It's always the bad teams that generate the most controversy. Always. And it's always the bad teams that seem to have everything going wrong at the same time. Always.
The controversy surrounding the Cleveland Browns is not so much newsworthy for its substance as it is for its duration. This is a story that seems to repeat itself year in and year out with this team. The coaches change, the players change but the story line always remains the same: the Browns can't seem to find their way out of the abyss. Ever.
And while the Browns make easy, if not good, copy for the mainstream media these days (and we've contributed our share as well), don't let this little item go unnoticed, Cleveland Fans: The Atlanta Braves have just signed closer Bob Wickman to a one year, $6.5 million extension.
We asked this question a few weeks ago and we'll ask it again today: why did the Cleveland Indians trade Bob Wickman? It's not as if the team is overflowing with candidates to fill the role. In fact, it's not as if the Indians have any candidates to fill this role. This year Wickman has 30 saves in 34 save opportunities. With the Braves, he is 15 of 16 in save opportunities and has a rather fine 1.19 ERA.
Indians GM Mark Shapiro may be part of the new breed of baseball geniuses but the last time we looked, Braves GM John Schuerholz was hardly washed up. While the Braves will miss the playoffs this year for the first time in 15 years, much of that is attributable to the fact that before Wickman, Braves relievers had blown 20 saves. If Wickman had been with the Braves all season and had blown, say, only 10 of those saves, the Braves would be coasting to the playoffs today as the wild card. If he'd have save, say 18 of those games, the Mets would be in the fight of their life for first place instead of sitting back sipping champagne.
So Schuerholz did what a good GM is supposed to do, fill in the hole. Schuerholz sensed an increasingly desperate Shapiro needing money because of cheapskate owners and pounced. And now Schuerholz has already taken one major "to do" off his post-season list. Meanwhile, Shapiro's list just grows longer and longer.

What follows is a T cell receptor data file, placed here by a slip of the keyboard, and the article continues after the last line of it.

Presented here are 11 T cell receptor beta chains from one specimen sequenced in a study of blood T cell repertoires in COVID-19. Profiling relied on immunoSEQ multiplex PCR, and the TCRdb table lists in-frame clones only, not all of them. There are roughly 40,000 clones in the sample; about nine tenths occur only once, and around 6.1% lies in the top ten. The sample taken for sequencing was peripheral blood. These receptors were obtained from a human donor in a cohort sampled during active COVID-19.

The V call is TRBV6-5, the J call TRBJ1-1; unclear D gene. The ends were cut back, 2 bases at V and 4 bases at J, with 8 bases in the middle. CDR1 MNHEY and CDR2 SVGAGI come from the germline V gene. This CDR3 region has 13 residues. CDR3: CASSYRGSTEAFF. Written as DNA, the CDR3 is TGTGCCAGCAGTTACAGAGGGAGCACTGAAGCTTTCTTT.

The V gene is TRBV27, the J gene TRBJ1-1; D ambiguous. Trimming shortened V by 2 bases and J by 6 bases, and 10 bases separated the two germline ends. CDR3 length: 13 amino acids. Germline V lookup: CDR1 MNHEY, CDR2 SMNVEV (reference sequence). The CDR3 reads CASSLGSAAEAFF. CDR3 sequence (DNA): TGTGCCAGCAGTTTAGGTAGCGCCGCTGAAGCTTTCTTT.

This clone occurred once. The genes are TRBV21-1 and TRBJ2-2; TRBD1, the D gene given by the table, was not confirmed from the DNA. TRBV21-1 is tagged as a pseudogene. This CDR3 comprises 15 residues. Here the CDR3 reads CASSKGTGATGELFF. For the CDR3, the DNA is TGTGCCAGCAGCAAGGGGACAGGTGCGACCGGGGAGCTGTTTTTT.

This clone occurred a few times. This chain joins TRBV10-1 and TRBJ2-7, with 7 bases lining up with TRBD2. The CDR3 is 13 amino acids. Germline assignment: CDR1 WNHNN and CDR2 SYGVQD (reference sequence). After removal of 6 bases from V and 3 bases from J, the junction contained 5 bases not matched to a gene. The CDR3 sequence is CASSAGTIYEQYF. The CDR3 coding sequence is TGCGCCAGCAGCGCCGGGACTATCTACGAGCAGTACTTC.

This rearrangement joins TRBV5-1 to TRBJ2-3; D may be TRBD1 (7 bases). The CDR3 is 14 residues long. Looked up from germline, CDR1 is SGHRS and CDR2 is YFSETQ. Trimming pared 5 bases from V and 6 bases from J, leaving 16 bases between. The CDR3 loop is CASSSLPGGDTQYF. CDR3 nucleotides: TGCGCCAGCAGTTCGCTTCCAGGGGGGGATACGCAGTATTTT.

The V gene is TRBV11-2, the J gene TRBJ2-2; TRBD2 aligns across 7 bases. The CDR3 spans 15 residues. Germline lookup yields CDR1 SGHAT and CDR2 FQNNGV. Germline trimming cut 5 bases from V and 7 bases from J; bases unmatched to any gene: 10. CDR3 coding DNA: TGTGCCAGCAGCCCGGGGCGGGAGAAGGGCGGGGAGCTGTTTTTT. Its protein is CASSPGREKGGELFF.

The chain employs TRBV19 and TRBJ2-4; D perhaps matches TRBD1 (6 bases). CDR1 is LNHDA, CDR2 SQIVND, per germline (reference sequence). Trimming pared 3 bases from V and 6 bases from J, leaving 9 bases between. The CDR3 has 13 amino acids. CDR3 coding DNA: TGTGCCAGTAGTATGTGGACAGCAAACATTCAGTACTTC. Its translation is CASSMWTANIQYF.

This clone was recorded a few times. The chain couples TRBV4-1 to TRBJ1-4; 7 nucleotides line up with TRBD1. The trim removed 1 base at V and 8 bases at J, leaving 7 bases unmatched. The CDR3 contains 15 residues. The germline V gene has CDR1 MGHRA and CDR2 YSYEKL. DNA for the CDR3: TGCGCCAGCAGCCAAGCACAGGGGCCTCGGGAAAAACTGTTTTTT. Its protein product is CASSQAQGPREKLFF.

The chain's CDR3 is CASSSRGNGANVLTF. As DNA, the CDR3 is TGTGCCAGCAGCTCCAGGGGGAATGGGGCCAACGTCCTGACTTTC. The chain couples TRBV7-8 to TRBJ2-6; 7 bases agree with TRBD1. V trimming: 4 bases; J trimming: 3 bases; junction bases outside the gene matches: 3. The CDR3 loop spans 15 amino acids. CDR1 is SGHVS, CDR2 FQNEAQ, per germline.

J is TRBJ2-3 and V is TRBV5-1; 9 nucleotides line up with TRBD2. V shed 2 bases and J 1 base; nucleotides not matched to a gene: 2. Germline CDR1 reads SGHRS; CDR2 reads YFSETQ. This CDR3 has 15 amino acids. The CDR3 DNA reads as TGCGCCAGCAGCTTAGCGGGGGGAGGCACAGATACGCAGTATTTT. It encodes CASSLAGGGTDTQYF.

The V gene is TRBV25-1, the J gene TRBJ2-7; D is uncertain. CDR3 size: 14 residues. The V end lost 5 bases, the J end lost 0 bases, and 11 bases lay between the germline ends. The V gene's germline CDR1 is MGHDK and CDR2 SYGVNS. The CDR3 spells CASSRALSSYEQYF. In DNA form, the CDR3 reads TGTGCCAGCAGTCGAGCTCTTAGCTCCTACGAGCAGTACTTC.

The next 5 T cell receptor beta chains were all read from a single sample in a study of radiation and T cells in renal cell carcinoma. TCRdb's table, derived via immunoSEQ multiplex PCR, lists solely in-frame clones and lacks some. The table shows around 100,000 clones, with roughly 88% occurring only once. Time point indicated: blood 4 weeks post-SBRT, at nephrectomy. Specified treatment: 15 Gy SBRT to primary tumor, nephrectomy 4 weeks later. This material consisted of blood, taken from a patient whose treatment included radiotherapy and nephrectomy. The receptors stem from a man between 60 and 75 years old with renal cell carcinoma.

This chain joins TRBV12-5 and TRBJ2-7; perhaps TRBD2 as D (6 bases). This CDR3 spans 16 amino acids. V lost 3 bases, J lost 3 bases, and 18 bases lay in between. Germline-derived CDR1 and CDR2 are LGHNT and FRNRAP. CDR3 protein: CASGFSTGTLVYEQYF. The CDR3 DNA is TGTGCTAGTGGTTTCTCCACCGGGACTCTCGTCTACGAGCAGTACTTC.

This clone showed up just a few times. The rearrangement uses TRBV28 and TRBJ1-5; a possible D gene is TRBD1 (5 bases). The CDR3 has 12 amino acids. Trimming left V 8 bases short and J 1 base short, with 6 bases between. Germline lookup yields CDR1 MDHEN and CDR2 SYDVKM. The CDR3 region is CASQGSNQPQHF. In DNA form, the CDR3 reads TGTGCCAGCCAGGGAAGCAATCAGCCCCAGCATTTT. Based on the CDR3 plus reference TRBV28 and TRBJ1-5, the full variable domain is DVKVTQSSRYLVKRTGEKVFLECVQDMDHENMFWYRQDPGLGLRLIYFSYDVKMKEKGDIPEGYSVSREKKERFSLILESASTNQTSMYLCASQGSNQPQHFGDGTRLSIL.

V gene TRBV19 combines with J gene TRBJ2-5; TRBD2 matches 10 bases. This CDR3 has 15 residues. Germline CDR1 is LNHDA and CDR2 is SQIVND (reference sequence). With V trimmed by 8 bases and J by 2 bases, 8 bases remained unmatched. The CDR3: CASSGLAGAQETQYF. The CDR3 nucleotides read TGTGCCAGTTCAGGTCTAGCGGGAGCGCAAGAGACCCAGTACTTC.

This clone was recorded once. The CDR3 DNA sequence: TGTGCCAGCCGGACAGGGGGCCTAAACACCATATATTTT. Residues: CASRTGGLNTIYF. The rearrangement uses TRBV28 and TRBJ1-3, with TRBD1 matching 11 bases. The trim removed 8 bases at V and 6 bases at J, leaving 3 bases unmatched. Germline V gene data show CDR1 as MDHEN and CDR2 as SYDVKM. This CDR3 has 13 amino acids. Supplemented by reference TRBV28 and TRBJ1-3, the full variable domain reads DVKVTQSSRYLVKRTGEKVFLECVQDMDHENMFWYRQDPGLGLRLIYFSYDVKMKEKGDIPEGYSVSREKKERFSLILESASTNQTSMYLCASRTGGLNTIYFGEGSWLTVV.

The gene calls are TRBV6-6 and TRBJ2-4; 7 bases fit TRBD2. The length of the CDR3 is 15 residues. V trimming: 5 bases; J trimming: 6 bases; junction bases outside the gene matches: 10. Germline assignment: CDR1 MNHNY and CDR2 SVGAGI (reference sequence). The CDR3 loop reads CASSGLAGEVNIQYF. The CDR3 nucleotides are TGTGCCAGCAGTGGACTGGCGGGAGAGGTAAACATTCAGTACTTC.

We could argue this matter a hundred ways and none of them will ever look good for the Indians, Shapiro or the Dolans. For example, it's not as if Wickman is overpriced. At $6.5 million, he's salary-friendly to all but the most frugal of teams, like Kansas City or Florida. And it's not as if he's either old (he's 37) or has lost his effectiveness. A pitcher able to secure 30 saves is a valuable commodity. Tell us who, on the Indians current staff, has that kind of ability? If you've watched any games since Wickman was traded, the answer is as obvious as it is frustrating.
So in the end, all that really happened is that the Dolans saved a little money off this season's payroll. Unless they plan to cut further next year (which is always a possibility), they saved nothing off next year's payroll. They have to spend Wickman's money just to stay in the same sad shape they were in going into this season. But look on the bright side, we did get Single A catcher Max Ramirez. And he did hit .292 this season. And he is only making about $50,000.